• Commitment to Diversity




    In teaching students who represent an array of cultural and linguistic backgrounds, I am committed to supporting the acquisition of the English language and integration into the majority culture of the United States as I know it is the "passport" which my students need in order to be successful, productive citizens, able to fulfill their dreams.


    However, I am also a strong advocate for multicultural education and believe that it is to the benefit of the whole community to validate, preserve, and celebrate ALL students’ home languages and cultures, even when quite different from that of the majority. 


    Through our studies together, I strive to help students appreciate both the similarities we share across cultures as well as acknowledge the differences among us that make us unique. 


    The following poem, written by Rudyard Kipling, puts into prose the perspective on multicultural education that I try to bring to the classroom and school community.



    We and They

    By Rudyard Kipling


    Father, Mother, and Me,

                Sister and Auntie say

    All the people like us are We,

                And everyone else is They.

    And They live over the sea

                While We live over the way,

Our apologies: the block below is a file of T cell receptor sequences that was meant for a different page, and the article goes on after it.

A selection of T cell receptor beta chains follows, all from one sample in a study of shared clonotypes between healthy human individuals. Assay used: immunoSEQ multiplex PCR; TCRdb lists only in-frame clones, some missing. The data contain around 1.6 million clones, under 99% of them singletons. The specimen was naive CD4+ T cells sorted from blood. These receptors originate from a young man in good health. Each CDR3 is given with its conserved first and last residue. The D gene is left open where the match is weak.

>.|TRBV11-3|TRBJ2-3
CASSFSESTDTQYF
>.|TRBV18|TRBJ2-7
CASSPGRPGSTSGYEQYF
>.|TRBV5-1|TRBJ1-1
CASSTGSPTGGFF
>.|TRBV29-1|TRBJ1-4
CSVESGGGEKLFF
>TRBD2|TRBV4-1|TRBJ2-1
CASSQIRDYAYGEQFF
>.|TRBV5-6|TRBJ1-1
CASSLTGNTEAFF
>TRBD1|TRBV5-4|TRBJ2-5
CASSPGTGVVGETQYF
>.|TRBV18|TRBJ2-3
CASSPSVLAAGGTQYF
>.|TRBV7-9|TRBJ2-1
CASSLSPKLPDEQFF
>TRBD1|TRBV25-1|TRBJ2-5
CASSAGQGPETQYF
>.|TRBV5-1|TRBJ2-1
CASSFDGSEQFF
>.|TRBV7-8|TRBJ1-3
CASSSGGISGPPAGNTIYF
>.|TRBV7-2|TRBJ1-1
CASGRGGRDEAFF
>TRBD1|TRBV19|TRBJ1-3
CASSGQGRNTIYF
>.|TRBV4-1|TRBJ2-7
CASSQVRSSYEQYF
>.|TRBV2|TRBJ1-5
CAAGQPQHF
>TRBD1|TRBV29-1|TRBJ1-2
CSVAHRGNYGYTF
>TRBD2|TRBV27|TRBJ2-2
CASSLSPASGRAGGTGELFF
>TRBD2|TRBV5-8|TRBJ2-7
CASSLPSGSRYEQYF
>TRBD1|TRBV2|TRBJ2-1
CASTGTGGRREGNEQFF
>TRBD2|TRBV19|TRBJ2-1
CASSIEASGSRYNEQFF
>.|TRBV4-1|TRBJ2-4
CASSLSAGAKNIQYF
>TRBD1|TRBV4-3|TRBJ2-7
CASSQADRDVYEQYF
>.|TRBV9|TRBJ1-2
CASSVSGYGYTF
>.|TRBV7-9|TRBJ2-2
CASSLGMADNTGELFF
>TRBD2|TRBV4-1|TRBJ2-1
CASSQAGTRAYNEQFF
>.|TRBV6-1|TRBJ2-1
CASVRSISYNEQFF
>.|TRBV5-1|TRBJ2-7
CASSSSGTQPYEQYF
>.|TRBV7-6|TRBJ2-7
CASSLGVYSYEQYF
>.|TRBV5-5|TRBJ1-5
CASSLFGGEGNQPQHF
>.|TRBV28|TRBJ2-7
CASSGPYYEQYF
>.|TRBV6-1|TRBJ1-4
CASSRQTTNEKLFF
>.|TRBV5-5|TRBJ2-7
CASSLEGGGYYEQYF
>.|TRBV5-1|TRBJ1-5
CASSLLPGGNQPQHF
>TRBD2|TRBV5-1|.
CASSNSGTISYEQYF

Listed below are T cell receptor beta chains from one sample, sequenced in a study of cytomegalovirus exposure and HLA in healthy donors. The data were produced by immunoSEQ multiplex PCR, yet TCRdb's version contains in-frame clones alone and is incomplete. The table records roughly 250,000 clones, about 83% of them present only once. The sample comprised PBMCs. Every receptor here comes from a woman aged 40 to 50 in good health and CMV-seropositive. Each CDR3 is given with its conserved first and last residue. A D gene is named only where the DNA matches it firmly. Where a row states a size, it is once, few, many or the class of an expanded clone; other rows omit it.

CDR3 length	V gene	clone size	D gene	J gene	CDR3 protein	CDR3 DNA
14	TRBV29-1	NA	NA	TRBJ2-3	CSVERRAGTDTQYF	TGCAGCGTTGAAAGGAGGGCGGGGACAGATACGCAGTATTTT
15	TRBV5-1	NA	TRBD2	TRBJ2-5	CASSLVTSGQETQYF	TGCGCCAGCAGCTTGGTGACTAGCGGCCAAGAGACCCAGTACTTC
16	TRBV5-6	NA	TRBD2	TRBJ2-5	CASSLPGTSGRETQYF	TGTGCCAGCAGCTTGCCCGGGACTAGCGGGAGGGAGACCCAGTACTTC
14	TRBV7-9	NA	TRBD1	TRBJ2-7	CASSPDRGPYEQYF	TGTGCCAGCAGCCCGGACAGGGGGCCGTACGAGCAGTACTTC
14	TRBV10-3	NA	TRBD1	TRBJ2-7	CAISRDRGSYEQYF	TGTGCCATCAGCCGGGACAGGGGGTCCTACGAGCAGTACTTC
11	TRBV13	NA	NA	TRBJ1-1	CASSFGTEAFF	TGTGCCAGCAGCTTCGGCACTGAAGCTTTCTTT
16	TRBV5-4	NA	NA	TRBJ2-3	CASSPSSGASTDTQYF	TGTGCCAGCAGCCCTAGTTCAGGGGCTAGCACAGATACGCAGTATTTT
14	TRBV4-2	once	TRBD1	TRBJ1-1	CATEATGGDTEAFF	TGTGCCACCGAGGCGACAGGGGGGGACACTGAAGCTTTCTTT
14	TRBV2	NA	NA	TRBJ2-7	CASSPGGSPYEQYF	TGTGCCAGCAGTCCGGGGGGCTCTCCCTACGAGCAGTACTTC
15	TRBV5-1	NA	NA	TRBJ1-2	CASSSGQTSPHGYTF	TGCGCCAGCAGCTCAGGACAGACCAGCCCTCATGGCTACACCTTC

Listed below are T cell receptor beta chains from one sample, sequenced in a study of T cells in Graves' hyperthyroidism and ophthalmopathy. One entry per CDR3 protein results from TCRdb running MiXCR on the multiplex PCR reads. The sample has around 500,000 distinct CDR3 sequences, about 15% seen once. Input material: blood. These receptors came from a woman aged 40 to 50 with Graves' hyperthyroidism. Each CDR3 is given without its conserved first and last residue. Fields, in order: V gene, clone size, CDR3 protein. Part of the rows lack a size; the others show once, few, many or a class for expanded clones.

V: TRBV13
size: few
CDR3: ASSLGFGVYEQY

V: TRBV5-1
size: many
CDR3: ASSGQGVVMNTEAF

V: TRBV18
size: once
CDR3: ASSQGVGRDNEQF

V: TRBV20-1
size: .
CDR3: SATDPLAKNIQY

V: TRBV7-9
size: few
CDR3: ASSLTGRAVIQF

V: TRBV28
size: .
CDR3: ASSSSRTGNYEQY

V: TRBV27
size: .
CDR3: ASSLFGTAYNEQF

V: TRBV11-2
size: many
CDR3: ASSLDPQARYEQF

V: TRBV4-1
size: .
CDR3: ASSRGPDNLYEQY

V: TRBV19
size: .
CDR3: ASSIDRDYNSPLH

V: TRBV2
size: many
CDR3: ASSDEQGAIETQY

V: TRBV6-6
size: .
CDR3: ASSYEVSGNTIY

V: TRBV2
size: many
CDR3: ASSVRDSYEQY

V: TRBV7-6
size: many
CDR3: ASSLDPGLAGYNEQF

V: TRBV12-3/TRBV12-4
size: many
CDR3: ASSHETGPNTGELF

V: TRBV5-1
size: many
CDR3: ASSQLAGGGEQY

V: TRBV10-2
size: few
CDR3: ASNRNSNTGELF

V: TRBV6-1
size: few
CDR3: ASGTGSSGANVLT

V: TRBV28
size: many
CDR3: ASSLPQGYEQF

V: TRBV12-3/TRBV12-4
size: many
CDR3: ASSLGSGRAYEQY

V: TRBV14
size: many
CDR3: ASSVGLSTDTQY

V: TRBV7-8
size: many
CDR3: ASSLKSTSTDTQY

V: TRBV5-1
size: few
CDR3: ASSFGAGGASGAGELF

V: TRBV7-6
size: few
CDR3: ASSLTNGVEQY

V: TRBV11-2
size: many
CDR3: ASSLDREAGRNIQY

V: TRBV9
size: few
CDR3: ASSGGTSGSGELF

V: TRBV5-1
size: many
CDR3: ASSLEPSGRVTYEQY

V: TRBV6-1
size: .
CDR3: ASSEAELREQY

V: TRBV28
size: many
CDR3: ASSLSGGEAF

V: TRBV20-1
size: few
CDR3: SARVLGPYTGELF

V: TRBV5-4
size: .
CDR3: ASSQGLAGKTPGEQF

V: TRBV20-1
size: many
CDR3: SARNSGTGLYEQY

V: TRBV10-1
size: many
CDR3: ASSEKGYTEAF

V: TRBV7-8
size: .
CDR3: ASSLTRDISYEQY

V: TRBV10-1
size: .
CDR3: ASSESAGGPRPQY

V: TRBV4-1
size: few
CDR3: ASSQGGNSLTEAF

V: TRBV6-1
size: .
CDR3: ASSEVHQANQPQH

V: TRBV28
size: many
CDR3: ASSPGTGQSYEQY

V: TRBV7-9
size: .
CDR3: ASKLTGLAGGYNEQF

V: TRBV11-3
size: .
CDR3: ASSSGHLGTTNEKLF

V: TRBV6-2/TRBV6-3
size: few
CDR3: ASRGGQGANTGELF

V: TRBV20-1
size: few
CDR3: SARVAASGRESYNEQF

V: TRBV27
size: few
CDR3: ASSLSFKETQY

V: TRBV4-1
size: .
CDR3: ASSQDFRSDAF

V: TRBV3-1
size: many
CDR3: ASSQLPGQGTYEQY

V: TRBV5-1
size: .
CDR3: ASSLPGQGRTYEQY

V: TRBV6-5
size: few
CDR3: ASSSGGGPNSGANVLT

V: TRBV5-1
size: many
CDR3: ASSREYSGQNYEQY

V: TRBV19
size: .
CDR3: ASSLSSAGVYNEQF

But—would you believe it? –They look upon We

                As only a sort of They!


    We eat pork and beef

                With cow-horn-handled knives,

    They who gobble Their rice off a leaf

                Are horrified out of Their lives;

    While They who live up a tree,

                Feast on grubs and clay,

    (Isn’t it scandalous?) look upon We

                As a simply disgusting They!


    We eat kitcheny food,

                We have doors that latch.

    They drink milk and blood

                Under an open thatch.

    We have doctors to fee,

                They have wizards to pay.

    And (imprudent heathen!) They look upon We

                As a quite impossible They!


    All good people agree,

                And all good people say,

    All nice people, like us, are We

                And everyone else is They:

    But if you cross over the sea,

                Instead of over the way,

    You may end by (think of it!) looking on We

                As only a sort of They!

Last Modified on September 1, 2006